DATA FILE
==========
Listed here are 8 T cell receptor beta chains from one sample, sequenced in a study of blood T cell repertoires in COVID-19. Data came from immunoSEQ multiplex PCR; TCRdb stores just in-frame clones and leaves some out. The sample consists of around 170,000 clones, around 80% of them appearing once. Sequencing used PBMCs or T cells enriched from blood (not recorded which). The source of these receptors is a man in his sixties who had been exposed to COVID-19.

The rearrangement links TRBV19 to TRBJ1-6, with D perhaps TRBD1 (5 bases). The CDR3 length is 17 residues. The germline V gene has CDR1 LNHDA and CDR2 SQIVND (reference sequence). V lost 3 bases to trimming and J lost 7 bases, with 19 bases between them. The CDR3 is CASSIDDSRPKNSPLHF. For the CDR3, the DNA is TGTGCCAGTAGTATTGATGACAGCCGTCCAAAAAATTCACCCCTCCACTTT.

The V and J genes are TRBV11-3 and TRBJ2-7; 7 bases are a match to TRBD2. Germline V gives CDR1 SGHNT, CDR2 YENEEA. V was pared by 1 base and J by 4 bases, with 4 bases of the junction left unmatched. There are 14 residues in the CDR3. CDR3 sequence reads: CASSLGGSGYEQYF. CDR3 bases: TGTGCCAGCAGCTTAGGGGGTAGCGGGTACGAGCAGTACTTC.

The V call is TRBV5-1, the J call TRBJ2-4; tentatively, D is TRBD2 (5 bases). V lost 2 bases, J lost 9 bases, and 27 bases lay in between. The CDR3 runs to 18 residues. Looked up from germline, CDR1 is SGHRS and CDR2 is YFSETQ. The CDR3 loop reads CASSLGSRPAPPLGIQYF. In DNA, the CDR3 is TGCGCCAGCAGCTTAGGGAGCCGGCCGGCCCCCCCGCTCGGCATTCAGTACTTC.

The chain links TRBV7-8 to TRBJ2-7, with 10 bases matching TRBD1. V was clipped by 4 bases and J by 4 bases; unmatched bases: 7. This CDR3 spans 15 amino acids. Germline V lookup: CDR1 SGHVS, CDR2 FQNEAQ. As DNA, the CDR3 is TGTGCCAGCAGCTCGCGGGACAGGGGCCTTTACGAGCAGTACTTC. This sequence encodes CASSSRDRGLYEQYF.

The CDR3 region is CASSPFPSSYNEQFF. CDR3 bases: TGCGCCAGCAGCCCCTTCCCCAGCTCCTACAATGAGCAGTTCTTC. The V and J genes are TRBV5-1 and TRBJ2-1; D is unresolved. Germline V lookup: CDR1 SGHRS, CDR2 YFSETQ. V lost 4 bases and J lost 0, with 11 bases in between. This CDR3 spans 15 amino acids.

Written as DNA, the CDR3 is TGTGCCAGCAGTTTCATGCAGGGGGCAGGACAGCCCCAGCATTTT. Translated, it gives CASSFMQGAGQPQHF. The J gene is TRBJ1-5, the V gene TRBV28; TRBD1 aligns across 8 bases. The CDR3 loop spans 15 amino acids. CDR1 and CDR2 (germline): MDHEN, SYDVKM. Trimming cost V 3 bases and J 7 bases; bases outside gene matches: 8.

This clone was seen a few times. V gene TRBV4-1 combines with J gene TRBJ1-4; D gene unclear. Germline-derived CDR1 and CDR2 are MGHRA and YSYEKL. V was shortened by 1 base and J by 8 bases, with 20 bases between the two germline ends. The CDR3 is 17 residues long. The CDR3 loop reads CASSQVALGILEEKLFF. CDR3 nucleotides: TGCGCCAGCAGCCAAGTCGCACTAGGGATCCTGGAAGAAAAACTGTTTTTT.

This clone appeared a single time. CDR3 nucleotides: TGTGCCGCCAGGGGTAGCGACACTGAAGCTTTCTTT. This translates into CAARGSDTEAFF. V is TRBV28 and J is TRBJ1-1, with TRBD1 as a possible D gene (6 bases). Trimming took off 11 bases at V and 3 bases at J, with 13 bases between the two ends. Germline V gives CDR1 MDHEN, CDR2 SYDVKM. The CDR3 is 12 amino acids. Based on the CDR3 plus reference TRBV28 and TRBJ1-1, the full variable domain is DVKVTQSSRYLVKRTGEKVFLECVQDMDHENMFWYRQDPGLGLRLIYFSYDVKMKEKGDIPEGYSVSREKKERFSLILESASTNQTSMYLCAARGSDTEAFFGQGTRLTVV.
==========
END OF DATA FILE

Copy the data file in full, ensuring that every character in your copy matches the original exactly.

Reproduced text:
Listed here are 8 T cell receptor beta chains from one sample, sequenced in a study of blood T cell repertoires in COVID-19. Data came from immunoSEQ multiplex PCR; TCRdb stores just in-frame clones and leaves some out. The sample consists of around 170,000 clones, around 80% of them appearing once. Sequencing used PBMCs or T cells enriched from blood (not recorded which). The source of these receptors is a man in his sixties who had been exposed to COVID-19.

The rearrangement links TRBV19 to TRBJ1-6, with D perhaps TRBD1 (5 bases). The CDR3 length is 17 residues. The germline V gene has CDR1 LNHDA and CDR2 SQIVND (reference sequence). V lost 3 bases to trimming and J lost 7 bases, with 19 bases between them. The CDR3 is CASSIDDSRPKNSPLHF. For the CDR3, the DNA is TGTGCCAGTAGTATTGATGACAGCCGTCCAAAAAATTCACCCCTCCACTTT.

The V and J genes are TRBV11-3 and TRBJ2-7; 7 bases are a match to TRBD2. Germline V gives CDR1 SGHNT, CDR2 YENEEA. V was pared by 1 base and J by 4 bases, with 4 bases of the junction left unmatched. There are 14 residues in the CDR3. CDR3 sequence reads: CASSLGGSGYEQYF. CDR3 bases: TGTGCCAGCAGCTTAGGGGGTAGCGGGTACGAGCAGTACTTC.

The V call is TRBV5-1, the J call TRBJ2-4; tentatively, D is TRBD2 (5 bases). V lost 2 bases, J lost 9 bases, and 27 bases lay in between. The CDR3 runs to 18 residues. Looked up from germline, CDR1 is SGHRS and CDR2 is YFSETQ. The CDR3 loop reads CASSLGSRPAPPLGIQYF. In DNA, the CDR3 is TGCGCCAGCAGCTTAGGGAGCCGGCCGGCCCCCCCGCTCGGCATTCAGTACTTC.

The chain links TRBV7-8 to TRBJ2-7, with 10 bases matching TRBD1. V was clipped by 4 bases and J by 4 bases; unmatched bases: 7. This CDR3 spans 15 amino acids. Germline V lookup: CDR1 SGHVS, CDR2 FQNEAQ. As DNA, the CDR3 is TGTGCCAGCAGCTCGCGGGACAGGGGCCTTTACGAGCAGTACTTC. This sequence encodes CASSSRDRGLYEQYF.

The CDR3 region is CASSPFPSSYNEQFF. CDR3 bases: TGCGCCAGCAGCCCCTTCCCCAGCTCCTACAATGAGCAGTTCTTC. The V and J genes are TRBV5-1 and TRBJ2-1; D is unresolved. Germline V lookup: CDR1 SGHRS, CDR2 YFSETQ. V lost 4 bases and J lost 0, with 11 bases in between. This CDR3 spans 15 amino acids.

Written as DNA, the CDR3 is TGTGCCAGCAGTTTCATGCAGGGGGCAGGACAGCCCCAGCATTTT. Translated, it gives CASSFMQGAGQPQHF. The J gene is TRBJ1-5, the V gene TRBV28; TRBD1 aligns across 8 bases. The CDR3 loop spans 15 amino acids. CDR1 and CDR2 (germline): MDHEN, SYDVKM. Trimming cost V 3 bases and J 7 bases; bases outside gene matches: 8.

This clone was seen a few times. V gene TRBV4-1 combines with J gene TRBJ1-4; D gene unclear. Germline-derived CDR1 and CDR2 are MGHRA and YSYEKL. V was shortened by 1 base and J by 8 bases, with 20 bases between the two germline ends. The CDR3 is 17 residues long. The CDR3 loop reads CASSQVALGILEEKLFF. CDR3 nucleotides: TGCGCCAGCAGCCAAGTCGCACTAGGGATCCTGGAAGAAAAACTGTTTTTT.

This clone appeared a single time. CDR3 nucleotides: TGTGCCGCCAGGGGTAGCGACACTGAAGCTTTCTTT. This translates into CAARGSDTEAFF. V is TRBV28 and J is TRBJ1-1, with TRBD1 as a possible D gene (6 bases). Trimming took off 11 bases at V and 3 bases at J, with 13 bases between the two ends. Germline V gives CDR1 MDHEN, CDR2 SYDVKM. The CDR3 is 12 amino acids. Based on the CDR3 plus reference TRBV28 and TRBJ1-1, the full variable domain is DVKVTQSSRYLVKRTGEKVFLECVQDMDHENMFWYRQDPGLGLRLIYFSYDVKMKEKGDIPEGYSVSREKKERFSLILESASTNQTSMYLCAARGSDTEAFFGQGTRLTVV.